Strong and effective communication is key, said Brooke Bascom, the communications director for King County’s health reform program. During the year leading up to the implementation of King County’s “healthy incentives program” in 2005, a concerted effort was made to tell employees why the program was being started, how it would work, and that medical information would be kept confidential with a third-party vendor in charge of analyzing the health risk assessments.

“We definitely had resistance from employees in the beginning,” Bascom said. “We did a ton of communication.”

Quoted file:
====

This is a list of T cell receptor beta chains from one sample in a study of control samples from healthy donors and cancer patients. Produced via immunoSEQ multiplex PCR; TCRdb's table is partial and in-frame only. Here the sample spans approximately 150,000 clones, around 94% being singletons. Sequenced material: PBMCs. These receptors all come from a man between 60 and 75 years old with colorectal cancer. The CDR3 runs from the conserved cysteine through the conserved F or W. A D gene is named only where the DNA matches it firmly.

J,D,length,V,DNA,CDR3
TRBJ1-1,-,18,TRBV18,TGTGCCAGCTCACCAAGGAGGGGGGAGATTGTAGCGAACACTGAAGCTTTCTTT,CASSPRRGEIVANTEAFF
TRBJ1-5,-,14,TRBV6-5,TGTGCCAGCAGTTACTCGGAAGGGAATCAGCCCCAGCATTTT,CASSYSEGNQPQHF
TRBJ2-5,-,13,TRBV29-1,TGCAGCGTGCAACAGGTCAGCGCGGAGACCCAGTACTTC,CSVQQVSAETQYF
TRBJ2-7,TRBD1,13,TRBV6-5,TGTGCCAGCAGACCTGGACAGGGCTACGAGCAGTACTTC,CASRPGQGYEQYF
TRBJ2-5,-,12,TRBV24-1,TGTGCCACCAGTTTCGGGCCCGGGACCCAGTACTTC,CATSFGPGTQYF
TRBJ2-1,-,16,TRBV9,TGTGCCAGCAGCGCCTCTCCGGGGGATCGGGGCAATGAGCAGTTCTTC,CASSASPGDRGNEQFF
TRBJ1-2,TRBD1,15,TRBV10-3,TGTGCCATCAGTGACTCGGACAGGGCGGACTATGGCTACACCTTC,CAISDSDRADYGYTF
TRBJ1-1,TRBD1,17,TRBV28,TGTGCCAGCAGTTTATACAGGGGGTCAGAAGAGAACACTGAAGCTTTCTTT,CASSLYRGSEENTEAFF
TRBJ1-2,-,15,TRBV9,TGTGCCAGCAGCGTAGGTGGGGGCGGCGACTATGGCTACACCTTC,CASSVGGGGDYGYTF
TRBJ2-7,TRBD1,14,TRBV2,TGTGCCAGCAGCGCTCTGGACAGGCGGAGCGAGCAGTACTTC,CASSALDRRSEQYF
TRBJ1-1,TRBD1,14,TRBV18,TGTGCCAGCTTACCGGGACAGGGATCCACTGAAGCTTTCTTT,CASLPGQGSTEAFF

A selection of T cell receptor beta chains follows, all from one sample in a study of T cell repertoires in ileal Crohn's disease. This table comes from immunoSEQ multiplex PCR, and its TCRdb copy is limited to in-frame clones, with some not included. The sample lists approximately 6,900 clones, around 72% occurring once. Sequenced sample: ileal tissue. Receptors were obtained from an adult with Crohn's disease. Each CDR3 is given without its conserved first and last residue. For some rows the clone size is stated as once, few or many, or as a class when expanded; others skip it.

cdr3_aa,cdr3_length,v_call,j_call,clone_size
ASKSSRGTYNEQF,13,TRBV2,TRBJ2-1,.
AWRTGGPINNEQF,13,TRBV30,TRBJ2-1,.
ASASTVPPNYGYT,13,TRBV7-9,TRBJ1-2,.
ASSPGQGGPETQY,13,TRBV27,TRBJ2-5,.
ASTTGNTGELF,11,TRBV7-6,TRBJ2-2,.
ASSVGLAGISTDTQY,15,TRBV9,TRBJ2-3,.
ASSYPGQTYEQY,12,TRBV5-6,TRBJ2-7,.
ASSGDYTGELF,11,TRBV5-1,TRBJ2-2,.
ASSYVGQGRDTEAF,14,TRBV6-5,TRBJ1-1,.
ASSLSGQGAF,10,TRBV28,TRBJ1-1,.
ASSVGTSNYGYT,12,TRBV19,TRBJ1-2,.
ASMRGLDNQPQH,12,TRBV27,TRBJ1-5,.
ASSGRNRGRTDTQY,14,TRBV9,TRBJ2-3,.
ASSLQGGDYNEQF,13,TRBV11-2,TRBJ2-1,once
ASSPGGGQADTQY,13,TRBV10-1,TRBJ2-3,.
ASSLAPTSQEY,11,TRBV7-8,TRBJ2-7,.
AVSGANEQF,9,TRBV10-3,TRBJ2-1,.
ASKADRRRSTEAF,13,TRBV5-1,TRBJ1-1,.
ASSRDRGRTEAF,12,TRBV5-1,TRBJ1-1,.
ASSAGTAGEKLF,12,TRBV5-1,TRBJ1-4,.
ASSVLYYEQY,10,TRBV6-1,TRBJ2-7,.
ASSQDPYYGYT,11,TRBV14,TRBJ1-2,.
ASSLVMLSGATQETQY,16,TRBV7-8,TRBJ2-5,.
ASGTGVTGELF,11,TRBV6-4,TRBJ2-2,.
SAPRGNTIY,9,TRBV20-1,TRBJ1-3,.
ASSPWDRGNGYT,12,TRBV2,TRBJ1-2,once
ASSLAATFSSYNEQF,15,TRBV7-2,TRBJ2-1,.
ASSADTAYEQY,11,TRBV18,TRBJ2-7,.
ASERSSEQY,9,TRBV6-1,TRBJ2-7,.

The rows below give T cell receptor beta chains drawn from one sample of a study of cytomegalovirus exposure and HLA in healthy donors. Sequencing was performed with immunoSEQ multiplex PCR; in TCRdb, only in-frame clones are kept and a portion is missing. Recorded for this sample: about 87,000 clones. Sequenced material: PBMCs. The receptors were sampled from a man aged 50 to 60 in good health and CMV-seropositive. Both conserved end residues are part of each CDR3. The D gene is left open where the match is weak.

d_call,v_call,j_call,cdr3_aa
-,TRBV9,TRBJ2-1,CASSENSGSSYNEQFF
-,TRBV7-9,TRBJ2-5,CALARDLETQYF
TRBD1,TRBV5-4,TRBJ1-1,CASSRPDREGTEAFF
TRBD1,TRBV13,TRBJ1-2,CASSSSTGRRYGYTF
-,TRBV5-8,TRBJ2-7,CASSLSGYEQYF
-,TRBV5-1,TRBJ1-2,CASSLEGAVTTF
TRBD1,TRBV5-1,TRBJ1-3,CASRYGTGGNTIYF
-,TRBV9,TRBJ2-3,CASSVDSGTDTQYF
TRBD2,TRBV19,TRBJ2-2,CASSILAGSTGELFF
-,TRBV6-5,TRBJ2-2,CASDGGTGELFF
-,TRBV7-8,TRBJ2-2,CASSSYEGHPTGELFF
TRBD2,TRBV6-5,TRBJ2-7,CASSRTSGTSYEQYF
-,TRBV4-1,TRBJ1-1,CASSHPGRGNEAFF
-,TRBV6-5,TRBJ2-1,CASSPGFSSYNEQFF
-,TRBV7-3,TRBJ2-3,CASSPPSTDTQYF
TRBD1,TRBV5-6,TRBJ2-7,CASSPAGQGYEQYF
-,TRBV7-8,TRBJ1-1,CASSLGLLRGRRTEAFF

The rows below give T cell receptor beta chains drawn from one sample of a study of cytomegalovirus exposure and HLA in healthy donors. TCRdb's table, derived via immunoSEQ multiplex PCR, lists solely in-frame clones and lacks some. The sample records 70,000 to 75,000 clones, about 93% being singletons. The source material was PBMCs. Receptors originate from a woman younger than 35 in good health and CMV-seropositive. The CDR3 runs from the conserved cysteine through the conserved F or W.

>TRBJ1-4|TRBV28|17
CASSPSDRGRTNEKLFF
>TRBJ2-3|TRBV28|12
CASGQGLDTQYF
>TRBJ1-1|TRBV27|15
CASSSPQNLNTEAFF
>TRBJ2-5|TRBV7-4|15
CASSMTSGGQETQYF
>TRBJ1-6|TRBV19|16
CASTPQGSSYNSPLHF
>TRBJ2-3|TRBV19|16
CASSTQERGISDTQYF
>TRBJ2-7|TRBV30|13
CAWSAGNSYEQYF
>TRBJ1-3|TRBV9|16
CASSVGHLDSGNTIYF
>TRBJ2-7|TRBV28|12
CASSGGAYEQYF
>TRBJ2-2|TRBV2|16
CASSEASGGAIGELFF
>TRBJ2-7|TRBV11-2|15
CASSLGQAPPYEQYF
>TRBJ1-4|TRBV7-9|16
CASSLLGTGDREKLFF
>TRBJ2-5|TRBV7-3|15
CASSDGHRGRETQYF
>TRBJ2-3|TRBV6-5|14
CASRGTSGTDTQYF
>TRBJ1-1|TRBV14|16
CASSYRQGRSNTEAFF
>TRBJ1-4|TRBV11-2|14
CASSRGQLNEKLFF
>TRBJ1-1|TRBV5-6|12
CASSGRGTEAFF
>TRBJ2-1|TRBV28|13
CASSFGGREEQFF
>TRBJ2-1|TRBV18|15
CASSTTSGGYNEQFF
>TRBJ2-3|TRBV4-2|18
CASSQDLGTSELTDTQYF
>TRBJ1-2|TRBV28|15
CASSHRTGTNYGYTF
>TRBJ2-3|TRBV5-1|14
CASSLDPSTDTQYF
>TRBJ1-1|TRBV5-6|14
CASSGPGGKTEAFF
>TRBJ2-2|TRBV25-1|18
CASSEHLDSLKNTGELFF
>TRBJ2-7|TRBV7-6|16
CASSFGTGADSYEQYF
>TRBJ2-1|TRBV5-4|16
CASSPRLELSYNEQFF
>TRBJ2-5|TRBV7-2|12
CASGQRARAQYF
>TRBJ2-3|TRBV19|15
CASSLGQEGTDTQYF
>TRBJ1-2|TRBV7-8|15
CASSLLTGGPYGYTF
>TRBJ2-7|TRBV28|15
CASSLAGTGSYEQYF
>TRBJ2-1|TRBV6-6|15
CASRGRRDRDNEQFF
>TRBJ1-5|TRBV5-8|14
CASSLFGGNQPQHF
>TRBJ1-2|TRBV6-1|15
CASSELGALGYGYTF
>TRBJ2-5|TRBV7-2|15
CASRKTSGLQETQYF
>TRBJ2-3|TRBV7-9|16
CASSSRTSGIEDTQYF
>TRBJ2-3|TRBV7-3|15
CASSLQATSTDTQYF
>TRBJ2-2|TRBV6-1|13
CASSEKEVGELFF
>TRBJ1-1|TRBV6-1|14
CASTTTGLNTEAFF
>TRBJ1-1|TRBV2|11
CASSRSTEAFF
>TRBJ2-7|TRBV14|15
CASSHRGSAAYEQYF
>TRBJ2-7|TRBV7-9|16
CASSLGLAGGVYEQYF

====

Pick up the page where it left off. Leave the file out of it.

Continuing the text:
The communication PEBB has made to its members in Oregon about the health engagement model and other changes to state employee health plans, Burgin said, leaves much to be desired. "We are very disappointed in the level of communications from PEBB to members," she said. "We have heard very little directly from PEBB about the changes that are being made."

Thanks to the communication efforts in King County, Bascom said, close to 90 percent of county employees have completed a risk assessment, and around 80 percent take classes and participate in other health-related programs. 

High participation is reaping financial rewards: King County saved close to $26 million in healthcare costs between 2005 and 2010. And, the county expects to spend $61 million less for employee health care costs in 2011 and 2012, Bascom said.